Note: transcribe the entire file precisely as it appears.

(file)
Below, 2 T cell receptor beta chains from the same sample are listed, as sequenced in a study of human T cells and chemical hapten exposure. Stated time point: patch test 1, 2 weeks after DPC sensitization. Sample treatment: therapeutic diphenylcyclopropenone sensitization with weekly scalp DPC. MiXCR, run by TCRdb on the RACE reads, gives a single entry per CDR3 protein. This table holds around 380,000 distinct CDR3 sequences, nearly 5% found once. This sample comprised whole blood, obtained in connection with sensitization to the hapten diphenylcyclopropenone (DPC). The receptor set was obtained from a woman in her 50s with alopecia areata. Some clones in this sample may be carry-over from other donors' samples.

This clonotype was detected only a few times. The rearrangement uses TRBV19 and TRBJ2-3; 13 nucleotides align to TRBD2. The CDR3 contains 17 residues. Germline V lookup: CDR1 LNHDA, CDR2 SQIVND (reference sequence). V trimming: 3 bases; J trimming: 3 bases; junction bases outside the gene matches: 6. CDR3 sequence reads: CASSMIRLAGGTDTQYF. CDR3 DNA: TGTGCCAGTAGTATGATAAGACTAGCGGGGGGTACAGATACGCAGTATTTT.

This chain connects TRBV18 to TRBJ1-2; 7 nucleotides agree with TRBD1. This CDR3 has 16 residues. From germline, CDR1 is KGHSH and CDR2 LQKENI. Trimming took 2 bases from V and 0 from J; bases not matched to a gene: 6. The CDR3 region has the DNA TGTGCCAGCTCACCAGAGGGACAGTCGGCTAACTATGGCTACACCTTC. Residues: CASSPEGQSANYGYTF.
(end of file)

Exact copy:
Below, 2 T cell receptor beta chains from the same sample are listed, as sequenced in a study of human T cells and chemical hapten exposure. Stated time point: patch test 1, 2 weeks after DPC sensitization. Sample treatment: therapeutic diphenylcyclopropenone sensitization with weekly scalp DPC. MiXCR, run by TCRdb on the RACE reads, gives a single entry per CDR3 protein. This table holds around 380,000 distinct CDR3 sequences, nearly 5% found once. This sample comprised whole blood, obtained in connection with sensitization to the hapten diphenylcyclopropenone (DPC). The receptor set was obtained from a woman in her 50s with alopecia areata. Some clones in this sample may be carry-over from other donors' samples.

This clonotype was detected only a few times. The rearrangement uses TRBV19 and TRBJ2-3; 13 nucleotides align to TRBD2. The CDR3 contains 17 residues. Germline V lookup: CDR1 LNHDA, CDR2 SQIVND (reference sequence). V trimming: 3 bases; J trimming: 3 bases; junction bases outside the gene matches: 6. CDR3 sequence reads: CASSMIRLAGGTDTQYF. CDR3 DNA: TGTGCCAGTAGTATGATAAGACTAGCGGGGGGTACAGATACGCAGTATTTT.

This chain connects TRBV18 to TRBJ1-2; 7 nucleotides agree with TRBD1. This CDR3 has 16 residues. From germline, CDR1 is KGHSH and CDR2 LQKENI. Trimming took 2 bases from V and 0 from J; bases not matched to a gene: 6. The CDR3 region has the DNA TGTGCCAGCTCACCAGAGGGACAGTCGGCTAACTATGGCTACACCTTC. Residues: CASSPEGQSANYGYTF.